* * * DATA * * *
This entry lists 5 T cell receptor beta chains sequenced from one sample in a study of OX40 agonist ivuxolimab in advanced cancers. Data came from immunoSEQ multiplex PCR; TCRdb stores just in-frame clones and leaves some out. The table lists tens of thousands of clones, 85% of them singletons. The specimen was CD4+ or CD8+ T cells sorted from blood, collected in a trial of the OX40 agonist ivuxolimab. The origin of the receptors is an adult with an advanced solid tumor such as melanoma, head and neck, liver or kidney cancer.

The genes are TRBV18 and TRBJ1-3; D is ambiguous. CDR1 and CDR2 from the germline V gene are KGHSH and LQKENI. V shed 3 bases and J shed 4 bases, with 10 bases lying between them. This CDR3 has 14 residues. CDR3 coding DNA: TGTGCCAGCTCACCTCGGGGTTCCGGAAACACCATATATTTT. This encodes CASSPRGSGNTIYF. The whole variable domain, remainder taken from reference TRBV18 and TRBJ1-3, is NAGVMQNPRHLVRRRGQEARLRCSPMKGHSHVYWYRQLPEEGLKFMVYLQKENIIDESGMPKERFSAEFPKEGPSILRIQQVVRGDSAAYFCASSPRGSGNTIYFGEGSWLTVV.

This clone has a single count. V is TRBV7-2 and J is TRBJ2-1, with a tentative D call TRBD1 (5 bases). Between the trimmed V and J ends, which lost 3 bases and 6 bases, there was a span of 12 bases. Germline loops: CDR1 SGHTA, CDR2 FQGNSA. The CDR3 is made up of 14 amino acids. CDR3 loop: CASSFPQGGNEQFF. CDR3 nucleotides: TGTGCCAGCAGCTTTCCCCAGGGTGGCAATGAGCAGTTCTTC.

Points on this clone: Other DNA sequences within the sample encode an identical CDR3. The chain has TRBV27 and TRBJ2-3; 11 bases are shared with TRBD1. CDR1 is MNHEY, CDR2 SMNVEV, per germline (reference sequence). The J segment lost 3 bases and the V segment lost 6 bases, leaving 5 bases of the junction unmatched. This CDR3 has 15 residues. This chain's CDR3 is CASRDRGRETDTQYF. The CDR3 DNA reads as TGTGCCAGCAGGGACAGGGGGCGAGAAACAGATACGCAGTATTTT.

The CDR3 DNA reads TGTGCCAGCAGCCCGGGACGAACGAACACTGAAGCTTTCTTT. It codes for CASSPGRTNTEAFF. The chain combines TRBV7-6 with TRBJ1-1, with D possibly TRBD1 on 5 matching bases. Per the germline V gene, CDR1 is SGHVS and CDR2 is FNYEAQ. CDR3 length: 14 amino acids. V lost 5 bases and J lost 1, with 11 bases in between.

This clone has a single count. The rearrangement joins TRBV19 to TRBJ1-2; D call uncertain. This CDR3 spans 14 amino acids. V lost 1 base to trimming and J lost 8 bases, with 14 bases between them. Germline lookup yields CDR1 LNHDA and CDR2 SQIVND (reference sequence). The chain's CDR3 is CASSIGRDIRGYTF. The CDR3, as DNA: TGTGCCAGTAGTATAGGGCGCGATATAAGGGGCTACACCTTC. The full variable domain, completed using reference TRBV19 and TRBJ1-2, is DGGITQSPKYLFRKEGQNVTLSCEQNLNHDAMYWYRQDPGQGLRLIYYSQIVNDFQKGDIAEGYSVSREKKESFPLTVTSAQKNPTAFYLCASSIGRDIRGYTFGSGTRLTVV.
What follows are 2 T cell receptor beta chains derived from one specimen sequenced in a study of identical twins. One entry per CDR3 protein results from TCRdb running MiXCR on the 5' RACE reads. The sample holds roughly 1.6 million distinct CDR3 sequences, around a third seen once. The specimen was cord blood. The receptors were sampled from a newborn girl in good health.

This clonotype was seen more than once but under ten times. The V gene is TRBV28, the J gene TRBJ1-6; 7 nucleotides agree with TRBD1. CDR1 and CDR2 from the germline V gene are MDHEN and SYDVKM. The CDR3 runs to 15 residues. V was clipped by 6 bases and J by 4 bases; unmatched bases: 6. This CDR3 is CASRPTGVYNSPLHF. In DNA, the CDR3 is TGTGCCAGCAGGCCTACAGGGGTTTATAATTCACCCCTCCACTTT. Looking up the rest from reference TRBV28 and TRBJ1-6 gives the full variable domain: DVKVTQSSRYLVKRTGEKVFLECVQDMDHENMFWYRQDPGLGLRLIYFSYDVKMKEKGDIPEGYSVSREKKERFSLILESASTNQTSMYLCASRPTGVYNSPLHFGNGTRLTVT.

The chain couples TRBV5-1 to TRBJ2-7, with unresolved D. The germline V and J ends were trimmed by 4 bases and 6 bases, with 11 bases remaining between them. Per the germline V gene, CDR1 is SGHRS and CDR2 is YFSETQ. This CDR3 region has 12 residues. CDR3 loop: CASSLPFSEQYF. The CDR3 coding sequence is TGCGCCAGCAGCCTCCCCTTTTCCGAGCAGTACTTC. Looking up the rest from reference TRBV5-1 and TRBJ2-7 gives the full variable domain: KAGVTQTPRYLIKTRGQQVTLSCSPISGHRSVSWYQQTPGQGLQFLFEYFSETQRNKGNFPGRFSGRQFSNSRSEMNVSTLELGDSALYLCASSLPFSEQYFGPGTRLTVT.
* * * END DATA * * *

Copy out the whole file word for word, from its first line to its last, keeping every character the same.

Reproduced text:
This entry lists 5 T cell receptor beta chains sequenced from one sample in a study of OX40 agonist ivuxolimab in advanced cancers. Data came from immunoSEQ multiplex PCR; TCRdb stores just in-frame clones and leaves some out. The table lists tens of thousands of clones, 85% of them singletons. The specimen was CD4+ or CD8+ T cells sorted from blood, collected in a trial of the OX40 agonist ivuxolimab. The origin of the receptors is an adult with an advanced solid tumor such as melanoma, head and neck, liver or kidney cancer.

The genes are TRBV18 and TRBJ1-3; D is ambiguous. CDR1 and CDR2 from the germline V gene are KGHSH and LQKENI. V shed 3 bases and J shed 4 bases, with 10 bases lying between them. This CDR3 has 14 residues. CDR3 coding DNA: TGTGCCAGCTCACCTCGGGGTTCCGGAAACACCATATATTTT. This encodes CASSPRGSGNTIYF. The whole variable domain, remainder taken from reference TRBV18 and TRBJ1-3, is NAGVMQNPRHLVRRRGQEARLRCSPMKGHSHVYWYRQLPEEGLKFMVYLQKENIIDESGMPKERFSAEFPKEGPSILRIQQVVRGDSAAYFCASSPRGSGNTIYFGEGSWLTVV.

This clone has a single count. V is TRBV7-2 and J is TRBJ2-1, with a tentative D call TRBD1 (5 bases). Between the trimmed V and J ends, which lost 3 bases and 6 bases, there was a span of 12 bases. Germline loops: CDR1 SGHTA, CDR2 FQGNSA. The CDR3 is made up of 14 amino acids. CDR3 loop: CASSFPQGGNEQFF. CDR3 nucleotides: TGTGCCAGCAGCTTTCCCCAGGGTGGCAATGAGCAGTTCTTC.

Points on this clone: Other DNA sequences within the sample encode an identical CDR3. The chain has TRBV27 and TRBJ2-3; 11 bases are shared with TRBD1. CDR1 is MNHEY, CDR2 SMNVEV, per germline (reference sequence). The J segment lost 3 bases and the V segment lost 6 bases, leaving 5 bases of the junction unmatched. This CDR3 has 15 residues. This chain's CDR3 is CASRDRGRETDTQYF. The CDR3 DNA reads as TGTGCCAGCAGGGACAGGGGGCGAGAAACAGATACGCAGTATTTT.

The CDR3 DNA reads TGTGCCAGCAGCCCGGGACGAACGAACACTGAAGCTTTCTTT. It codes for CASSPGRTNTEAFF. The chain combines TRBV7-6 with TRBJ1-1, with D possibly TRBD1 on 5 matching bases. Per the germline V gene, CDR1 is SGHVS and CDR2 is FNYEAQ. CDR3 length: 14 amino acids. V lost 5 bases and J lost 1, with 11 bases in between.

This clone has a single count. The rearrangement joins TRBV19 to TRBJ1-2; D call uncertain. This CDR3 spans 14 amino acids. V lost 1 base to trimming and J lost 8 bases, with 14 bases between them. Germline lookup yields CDR1 LNHDA and CDR2 SQIVND (reference sequence). The chain's CDR3 is CASSIGRDIRGYTF. The CDR3, as DNA: TGTGCCAGTAGTATAGGGCGCGATATAAGGGGCTACACCTTC. The full variable domain, completed using reference TRBV19 and TRBJ1-2, is DGGITQSPKYLFRKEGQNVTLSCEQNLNHDAMYWYRQDPGQGLRLIYYSQIVNDFQKGDIAEGYSVSREKKESFPLTVTSAQKNPTAFYLCASSIGRDIRGYTFGSGTRLTVV.
What follows are 2 T cell receptor beta chains derived from one specimen sequenced in a study of identical twins. One entry per CDR3 protein results from TCRdb running MiXCR on the 5' RACE reads. The sample holds roughly 1.6 million distinct CDR3 sequences, around a third seen once. The specimen was cord blood. The receptors were sampled from a newborn girl in good health.

This clonotype was seen more than once but under ten times. The V gene is TRBV28, the J gene TRBJ1-6; 7 nucleotides agree with TRBD1. CDR1 and CDR2 from the germline V gene are MDHEN and SYDVKM. The CDR3 runs to 15 residues. V was clipped by 6 bases and J by 4 bases; unmatched bases: 6. This CDR3 is CASRPTGVYNSPLHF. In DNA, the CDR3 is TGTGCCAGCAGGCCTACAGGGGTTTATAATTCACCCCTCCACTTT. Looking up the rest from reference TRBV28 and TRBJ1-6 gives the full variable domain: DVKVTQSSRYLVKRTGEKVFLECVQDMDHENMFWYRQDPGLGLRLIYFSYDVKMKEKGDIPEGYSVSREKKERFSLILESASTNQTSMYLCASRPTGVYNSPLHFGNGTRLTVT.

The chain couples TRBV5-1 to TRBJ2-7, with unresolved D. The germline V and J ends were trimmed by 4 bases and 6 bases, with 11 bases remaining between them. Per the germline V gene, CDR1 is SGHRS and CDR2 is YFSETQ. This CDR3 region has 12 residues. CDR3 loop: CASSLPFSEQYF. The CDR3 coding sequence is TGCGCCAGCAGCCTCCCCTTTTCCGAGCAGTACTTC. Looking up the rest from reference TRBV5-1 and TRBJ2-7 gives the full variable domain: KAGVTQTPRYLIKTRGQQVTLSCSPISGHRSVSWYQQTPGQGLQFLFEYFSETQRNKGNFPGRFSGRQFSNSRSEMNVSTLELGDSALYLCASSLPFSEQYFGPGTRLTVT.